Who Gains and Who Loses from Credit Card Payments? Theory and Calibrations
by Scott Schuh, Oz Shy, and Joanna Stavins
Merchant fees and reward programs generate an implicit monetary transfer to credit card users from non-card (or “cash”) users because merchants generally do not set differential prices for card users to recoup the costs of fees and rewards. On average, each cash-using household pays $151 to card-using households and each card-using household receives $1,482 from cash users every year. Because credit card spending and rewards are positively correlated with household income, the payment instrument transfer also induces a regressive transfer from low-income to high-income households in general. On average, and after accounting for rewards paid to households by banks, the lowest-income household ($20,000 or less annually) pays $23 and the highest-income household ($150,000 or more annually) receives $756 every year. We build and calibrate a model of consumer payment choice to compute the effects of merchant fees and card rewards on consumer welfare. Reducing merchant fees and card rewards would likely increase consumer welfare. Public Policy Discussion Paper No. 10-3
Mobile Payments in the United States at Retail Point of Sale: Current Market and Future Prospects
by Marianne Crowe, Marc Rysman, and Joanna Stavins
Although mobile payments are increasingly used in some countries, they have not been adopted widely in the United States so far, despite their potential to add value for consumers and streamline the payments system. After describing a few countries’ experiences, we analyze the prospects for the U.S. market for mobile payments in retail payments, particularly the use of contactless and near-field communication technologies. We identify conditions that have facilitated some success in other countries and barriers to the adoption of mobile payments in the United States. On the demand side, consumers and merchants are well served by the current card system, and face a low expected benefit-cost ratio, at least in the short run. On the supply side, low market concentration and strong competitive forces of banks and mobile carriers make coordination of standards difficult. Furthermore, mobile payments are characterized by a network effects problem: consumers will not demand them until they know that enough merchants accept them, and merchants will not implement the technology until a critical mass of consumers justifies the cost of doing so. We present some policy recommendations that the Federal Reserve should consider. Public Policy Discussion Paper No. 10-2.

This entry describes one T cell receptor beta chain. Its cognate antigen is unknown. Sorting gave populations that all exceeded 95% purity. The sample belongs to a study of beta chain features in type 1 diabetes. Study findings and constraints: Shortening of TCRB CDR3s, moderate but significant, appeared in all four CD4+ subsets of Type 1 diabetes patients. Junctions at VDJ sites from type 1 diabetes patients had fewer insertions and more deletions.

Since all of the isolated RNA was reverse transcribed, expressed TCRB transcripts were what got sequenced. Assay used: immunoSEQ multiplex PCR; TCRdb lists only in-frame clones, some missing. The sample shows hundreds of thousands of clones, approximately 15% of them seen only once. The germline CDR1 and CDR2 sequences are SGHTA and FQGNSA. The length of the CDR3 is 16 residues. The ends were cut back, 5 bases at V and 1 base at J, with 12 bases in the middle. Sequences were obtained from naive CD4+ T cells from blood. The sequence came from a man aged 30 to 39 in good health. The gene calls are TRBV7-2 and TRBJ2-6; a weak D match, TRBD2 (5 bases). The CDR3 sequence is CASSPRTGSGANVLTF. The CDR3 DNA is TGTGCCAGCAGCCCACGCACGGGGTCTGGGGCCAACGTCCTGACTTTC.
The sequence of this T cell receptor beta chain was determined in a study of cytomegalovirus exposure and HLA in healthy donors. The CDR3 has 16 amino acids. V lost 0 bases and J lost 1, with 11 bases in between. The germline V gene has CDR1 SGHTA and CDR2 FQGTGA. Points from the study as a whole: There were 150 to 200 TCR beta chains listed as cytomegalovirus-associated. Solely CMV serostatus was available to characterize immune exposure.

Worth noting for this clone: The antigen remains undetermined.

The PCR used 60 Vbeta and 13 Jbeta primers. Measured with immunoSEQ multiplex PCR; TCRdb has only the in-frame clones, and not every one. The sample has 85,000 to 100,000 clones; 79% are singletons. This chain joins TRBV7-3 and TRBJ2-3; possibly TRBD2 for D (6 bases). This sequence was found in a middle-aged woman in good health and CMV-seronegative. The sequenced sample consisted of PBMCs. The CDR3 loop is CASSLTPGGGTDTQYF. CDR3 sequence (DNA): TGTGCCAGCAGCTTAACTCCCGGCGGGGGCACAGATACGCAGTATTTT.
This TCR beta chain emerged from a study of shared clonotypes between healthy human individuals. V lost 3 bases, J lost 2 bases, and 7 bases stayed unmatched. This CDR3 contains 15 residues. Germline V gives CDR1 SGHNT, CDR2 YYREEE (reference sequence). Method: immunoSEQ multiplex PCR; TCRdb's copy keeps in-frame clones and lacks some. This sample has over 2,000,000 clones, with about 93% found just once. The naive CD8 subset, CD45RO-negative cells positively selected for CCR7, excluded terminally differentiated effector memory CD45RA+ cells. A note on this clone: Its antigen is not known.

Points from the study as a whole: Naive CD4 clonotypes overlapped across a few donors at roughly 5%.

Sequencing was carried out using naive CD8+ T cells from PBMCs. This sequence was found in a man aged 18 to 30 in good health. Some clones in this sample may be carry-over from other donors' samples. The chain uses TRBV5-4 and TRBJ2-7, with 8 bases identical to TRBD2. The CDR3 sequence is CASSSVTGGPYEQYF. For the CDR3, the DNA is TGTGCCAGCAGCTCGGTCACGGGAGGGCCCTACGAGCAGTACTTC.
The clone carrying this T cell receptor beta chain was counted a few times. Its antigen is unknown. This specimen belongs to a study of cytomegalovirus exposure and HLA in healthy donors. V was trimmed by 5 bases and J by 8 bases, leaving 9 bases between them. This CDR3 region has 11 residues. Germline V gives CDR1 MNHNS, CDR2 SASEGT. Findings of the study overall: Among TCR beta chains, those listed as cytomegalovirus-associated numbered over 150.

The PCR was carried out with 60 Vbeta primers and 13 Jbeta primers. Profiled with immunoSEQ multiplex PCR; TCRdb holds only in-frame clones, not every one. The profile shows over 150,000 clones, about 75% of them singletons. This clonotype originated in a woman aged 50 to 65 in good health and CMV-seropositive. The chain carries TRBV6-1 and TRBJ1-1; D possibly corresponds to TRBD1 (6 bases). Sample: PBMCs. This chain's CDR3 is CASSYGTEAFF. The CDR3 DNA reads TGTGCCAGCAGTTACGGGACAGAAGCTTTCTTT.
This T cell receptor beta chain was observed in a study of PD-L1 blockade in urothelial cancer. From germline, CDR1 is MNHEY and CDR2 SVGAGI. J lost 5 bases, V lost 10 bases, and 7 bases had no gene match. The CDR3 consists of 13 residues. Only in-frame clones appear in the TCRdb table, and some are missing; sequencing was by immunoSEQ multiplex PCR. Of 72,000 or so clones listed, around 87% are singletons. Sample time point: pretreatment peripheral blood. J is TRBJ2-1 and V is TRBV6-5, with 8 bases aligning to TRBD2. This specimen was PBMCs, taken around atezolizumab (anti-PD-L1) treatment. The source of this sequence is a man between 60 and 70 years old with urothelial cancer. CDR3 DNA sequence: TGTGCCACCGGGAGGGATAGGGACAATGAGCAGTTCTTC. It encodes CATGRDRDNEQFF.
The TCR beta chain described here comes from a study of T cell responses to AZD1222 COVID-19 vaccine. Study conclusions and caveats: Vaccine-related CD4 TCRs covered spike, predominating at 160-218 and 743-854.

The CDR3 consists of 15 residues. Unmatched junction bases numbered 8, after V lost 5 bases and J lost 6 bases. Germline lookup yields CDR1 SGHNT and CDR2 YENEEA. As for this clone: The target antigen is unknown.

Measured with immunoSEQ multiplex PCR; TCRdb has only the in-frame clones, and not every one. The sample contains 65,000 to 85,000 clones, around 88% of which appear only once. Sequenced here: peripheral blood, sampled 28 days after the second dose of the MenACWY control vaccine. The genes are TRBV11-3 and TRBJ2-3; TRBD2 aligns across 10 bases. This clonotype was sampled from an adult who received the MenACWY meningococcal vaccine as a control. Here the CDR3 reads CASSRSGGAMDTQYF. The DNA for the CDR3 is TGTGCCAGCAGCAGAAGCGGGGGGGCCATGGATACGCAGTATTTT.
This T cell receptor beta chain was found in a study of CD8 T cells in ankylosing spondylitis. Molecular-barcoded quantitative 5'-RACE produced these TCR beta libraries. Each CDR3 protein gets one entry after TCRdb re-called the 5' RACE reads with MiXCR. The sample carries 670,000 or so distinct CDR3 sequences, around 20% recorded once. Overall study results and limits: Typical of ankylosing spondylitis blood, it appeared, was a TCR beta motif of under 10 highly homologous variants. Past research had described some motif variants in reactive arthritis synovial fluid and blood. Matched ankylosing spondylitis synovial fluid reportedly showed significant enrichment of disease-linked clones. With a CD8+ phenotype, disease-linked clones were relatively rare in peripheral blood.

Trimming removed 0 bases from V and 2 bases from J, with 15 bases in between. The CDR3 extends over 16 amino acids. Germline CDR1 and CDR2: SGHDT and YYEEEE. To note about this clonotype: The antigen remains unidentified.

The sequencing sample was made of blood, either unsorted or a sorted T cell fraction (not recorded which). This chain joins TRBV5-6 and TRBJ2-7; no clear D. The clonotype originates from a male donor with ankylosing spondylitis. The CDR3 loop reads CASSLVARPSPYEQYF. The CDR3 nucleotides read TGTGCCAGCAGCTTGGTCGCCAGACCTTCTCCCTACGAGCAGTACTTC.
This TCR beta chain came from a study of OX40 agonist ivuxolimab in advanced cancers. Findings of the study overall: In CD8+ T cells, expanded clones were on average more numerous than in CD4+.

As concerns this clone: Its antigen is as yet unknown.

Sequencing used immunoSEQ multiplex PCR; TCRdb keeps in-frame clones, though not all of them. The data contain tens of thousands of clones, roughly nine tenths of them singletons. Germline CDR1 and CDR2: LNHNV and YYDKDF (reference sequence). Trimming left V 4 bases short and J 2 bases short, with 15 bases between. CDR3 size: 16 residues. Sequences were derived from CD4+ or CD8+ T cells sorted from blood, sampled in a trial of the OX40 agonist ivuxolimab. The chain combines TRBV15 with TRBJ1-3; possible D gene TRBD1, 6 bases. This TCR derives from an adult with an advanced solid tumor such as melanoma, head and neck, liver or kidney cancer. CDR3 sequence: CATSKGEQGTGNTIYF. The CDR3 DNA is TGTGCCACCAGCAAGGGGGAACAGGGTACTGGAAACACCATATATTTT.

Person-to-Person Electronic Funds Transfer: Recent Developments and Policy Issues
by Oz Shy
The paper investigates the reasons why person-to-person electronic funds transfers are still not very common in the United States compared with practices in many other countries. The paper also describes recent enhancements to online and mobile banking that provide account holders with low-cost interfaces to manage person-to-person electronic funds transfers via automated clearing house (ACH). On the theoretical side, the paper characterizes the critical mass levels needed for payment instruments to become widely adopted. Given the Fed's long-term heavy involvement in check clearing, the paper concludes with policy discussions of whether intervention is needed. Public Policy Discussion Paper No. 10-1.